Cooperative Prescribed Fire Protects Communities; Provides Firefighter Training
Stone Lakes NWR - 2005
Firefighters from several agencies came together in 2005 to burn approximately 300 acres at the U.S. Fish and Wildlife Service's Stone Lakes National Wildlife Refuge Wetland Preserve Easement. The project created fuel breaks in the wildland-urban interface between Interstate 5, refuge lands, and several communities in the Elk Grove area just south of Sacramento , California.
The project, funded through the National Fire Plan, was collaboratively developed and offered a training exercise for local fire departments and federal firefighters. Objectives included hazardous fuels reduction, smoke mitigation, and measures to protect threatened and endangered species such as fairy shrimp, which remain dormant until rains activate small, seasonal wetlands known as vernal pools.
The Stone Lakes NWR is surrounded by urban development and is at a high risk from fire ignitions along roads, the railroad, and structures. Steve Foster, deputy district fire chief of Elk Grove Community Services District, said firefighters responded to 98 grass fires along the 25-mile stretch of Interstate 5 in 2003. Those fires threatened homes, risked public and firefighter safety and caused smoke problems for freeway travelers and local residents.
The easement property is managed for a mix of natural and man-made vernal pools within a grassland community. Due to the large number of non-native annual grasses that grow in this area, management has emphasized grazing as the best method to reduce non-native plants and enhance vernal pool conditions. However, to protect adjacent communities from wildfire, grazing alone is not enough. Fuel breaks also are necessary, but must incorporate minimum impact strategies and tactics to protect vernal pool species. No soil disturbance, such as disking or dozers, can occur without special management direction. This leaves prescribed burning as one of the best methods for meeting these objectives.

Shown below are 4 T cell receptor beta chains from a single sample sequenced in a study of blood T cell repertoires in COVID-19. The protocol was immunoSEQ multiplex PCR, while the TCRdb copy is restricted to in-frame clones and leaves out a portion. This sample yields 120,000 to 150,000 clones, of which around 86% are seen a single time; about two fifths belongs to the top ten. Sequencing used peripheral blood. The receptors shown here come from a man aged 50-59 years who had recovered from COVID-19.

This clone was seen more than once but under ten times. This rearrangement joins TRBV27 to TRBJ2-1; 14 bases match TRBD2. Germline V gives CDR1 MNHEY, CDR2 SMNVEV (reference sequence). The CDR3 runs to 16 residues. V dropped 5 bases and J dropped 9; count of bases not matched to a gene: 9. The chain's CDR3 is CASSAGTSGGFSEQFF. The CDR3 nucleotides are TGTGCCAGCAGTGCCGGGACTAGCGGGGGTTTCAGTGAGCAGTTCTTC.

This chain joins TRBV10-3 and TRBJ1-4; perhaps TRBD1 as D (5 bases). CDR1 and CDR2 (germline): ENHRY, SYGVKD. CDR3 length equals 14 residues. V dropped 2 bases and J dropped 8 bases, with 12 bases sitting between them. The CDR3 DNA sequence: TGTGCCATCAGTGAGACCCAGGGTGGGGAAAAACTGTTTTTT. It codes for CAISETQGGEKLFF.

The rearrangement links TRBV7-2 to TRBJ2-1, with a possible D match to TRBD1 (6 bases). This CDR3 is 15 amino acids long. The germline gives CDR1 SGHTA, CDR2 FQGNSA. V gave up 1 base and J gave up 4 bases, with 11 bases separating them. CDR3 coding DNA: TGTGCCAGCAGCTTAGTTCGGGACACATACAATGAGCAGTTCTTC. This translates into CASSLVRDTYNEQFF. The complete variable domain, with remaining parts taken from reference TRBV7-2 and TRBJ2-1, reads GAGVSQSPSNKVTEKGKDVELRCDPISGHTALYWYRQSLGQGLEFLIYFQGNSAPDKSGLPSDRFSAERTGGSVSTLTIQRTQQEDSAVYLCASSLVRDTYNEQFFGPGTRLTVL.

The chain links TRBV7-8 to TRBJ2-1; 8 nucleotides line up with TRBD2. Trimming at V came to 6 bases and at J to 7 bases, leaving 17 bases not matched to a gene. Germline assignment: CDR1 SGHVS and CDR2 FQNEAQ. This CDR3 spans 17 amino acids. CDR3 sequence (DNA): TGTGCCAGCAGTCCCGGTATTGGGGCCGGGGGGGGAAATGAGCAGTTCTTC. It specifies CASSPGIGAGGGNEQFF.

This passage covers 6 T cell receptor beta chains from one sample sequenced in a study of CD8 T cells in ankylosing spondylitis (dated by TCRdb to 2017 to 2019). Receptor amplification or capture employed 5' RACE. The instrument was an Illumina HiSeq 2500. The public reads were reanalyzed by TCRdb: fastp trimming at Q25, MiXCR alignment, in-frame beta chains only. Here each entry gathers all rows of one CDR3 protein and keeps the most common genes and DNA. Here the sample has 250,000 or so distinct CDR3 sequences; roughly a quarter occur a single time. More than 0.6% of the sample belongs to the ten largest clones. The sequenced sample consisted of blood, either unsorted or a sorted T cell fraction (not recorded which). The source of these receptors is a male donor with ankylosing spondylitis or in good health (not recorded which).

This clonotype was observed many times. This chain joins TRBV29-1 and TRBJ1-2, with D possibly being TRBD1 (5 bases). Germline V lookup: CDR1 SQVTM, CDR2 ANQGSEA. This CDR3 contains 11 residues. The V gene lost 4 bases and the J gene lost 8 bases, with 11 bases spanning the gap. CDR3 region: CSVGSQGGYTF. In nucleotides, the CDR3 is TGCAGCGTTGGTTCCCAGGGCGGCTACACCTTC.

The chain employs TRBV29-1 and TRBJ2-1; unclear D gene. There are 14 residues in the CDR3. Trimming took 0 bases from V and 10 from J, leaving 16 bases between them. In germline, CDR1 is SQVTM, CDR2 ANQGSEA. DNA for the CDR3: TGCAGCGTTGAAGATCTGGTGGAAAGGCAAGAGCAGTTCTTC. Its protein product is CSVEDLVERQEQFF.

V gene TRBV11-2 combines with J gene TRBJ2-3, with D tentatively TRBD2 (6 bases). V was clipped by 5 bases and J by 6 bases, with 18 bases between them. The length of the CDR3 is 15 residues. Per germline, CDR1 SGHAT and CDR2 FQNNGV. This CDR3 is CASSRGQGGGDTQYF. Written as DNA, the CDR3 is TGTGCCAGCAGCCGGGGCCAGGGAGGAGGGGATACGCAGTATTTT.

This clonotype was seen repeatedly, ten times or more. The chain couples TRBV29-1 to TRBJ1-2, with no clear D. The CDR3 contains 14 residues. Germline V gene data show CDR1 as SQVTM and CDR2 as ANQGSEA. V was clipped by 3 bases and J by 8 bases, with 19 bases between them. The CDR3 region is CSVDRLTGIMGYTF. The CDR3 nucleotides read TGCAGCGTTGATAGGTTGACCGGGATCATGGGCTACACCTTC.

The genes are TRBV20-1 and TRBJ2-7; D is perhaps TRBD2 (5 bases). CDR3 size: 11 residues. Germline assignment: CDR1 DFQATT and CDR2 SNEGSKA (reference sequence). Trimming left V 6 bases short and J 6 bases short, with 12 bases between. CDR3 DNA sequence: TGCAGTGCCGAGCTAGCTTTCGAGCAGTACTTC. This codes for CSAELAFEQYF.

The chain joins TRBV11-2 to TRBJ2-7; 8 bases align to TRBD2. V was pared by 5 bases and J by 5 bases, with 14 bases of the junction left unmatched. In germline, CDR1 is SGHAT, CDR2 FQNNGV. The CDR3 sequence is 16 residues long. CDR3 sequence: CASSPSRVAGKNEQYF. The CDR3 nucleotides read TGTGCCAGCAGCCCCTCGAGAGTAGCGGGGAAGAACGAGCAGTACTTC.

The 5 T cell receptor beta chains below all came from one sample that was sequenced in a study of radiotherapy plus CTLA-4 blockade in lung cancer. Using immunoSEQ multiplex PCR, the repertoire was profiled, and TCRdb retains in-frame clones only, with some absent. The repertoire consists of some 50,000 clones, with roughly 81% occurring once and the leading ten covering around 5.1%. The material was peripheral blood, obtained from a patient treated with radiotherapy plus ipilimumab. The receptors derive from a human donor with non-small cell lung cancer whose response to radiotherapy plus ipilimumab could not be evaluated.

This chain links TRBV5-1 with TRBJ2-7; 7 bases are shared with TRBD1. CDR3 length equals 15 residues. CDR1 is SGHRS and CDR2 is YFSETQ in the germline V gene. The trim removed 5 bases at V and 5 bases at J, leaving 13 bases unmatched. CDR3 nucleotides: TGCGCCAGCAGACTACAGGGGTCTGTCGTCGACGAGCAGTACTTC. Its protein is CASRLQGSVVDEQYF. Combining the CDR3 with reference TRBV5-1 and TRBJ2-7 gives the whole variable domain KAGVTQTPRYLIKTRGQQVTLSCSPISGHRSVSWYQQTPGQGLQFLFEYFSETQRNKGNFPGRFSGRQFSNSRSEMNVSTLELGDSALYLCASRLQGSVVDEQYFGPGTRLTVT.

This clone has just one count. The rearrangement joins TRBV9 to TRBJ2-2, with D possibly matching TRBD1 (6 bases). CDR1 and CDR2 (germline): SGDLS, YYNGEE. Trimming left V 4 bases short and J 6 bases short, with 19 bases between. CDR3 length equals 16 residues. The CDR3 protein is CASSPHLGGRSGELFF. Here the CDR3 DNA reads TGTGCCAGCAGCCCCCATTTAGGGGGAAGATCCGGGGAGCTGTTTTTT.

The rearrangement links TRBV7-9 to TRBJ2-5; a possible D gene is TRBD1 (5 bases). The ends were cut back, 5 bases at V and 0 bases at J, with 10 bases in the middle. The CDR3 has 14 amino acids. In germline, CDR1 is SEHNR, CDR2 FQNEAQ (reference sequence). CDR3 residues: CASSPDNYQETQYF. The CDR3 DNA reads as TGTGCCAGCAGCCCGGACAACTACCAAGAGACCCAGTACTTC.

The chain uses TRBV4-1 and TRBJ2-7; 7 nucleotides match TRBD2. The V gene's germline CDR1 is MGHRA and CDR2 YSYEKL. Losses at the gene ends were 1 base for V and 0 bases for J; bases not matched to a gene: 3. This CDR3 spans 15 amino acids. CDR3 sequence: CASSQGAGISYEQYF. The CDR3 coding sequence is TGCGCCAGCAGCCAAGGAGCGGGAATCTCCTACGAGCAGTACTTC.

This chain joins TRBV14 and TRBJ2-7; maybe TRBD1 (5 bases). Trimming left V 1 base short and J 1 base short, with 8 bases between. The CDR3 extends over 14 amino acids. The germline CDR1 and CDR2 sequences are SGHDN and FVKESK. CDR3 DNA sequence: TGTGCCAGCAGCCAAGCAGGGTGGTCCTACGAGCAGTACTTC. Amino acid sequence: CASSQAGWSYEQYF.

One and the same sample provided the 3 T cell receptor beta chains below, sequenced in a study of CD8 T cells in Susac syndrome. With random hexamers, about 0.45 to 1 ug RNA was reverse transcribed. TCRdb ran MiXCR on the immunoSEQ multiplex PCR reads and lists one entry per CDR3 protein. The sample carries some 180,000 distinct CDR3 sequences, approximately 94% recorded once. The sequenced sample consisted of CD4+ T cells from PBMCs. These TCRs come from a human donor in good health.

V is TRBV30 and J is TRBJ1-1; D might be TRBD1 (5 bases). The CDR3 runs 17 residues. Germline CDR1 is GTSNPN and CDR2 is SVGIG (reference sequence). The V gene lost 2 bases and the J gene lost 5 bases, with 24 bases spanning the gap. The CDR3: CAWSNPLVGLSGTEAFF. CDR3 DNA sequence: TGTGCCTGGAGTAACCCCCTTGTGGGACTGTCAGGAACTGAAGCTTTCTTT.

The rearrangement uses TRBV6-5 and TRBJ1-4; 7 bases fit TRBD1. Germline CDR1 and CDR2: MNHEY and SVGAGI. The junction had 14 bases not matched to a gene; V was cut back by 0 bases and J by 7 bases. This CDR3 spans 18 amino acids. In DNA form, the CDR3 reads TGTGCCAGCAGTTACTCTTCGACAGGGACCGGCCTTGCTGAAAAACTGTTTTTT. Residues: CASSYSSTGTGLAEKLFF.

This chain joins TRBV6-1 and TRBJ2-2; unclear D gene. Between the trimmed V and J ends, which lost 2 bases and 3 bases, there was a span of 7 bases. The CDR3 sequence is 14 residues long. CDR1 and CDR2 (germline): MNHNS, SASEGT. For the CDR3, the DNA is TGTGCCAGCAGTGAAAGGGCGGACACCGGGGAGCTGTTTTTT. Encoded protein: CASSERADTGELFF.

Prescribed burning and grazing have been regular management tools at this wetland preserve. Since the project began the number of wildfires occurring in the area has diminished greatly. Even though long-term maintenance of this area needs to be addressed, the U.S. Fish and Wildlife Service, Elk Grove CSD Fire Department, the City of Elk Grove, local homeowner's associations and other cooperators plan to continue working together on this and other wildland-urban interface projects to protect the community and the refuge from wildfire.
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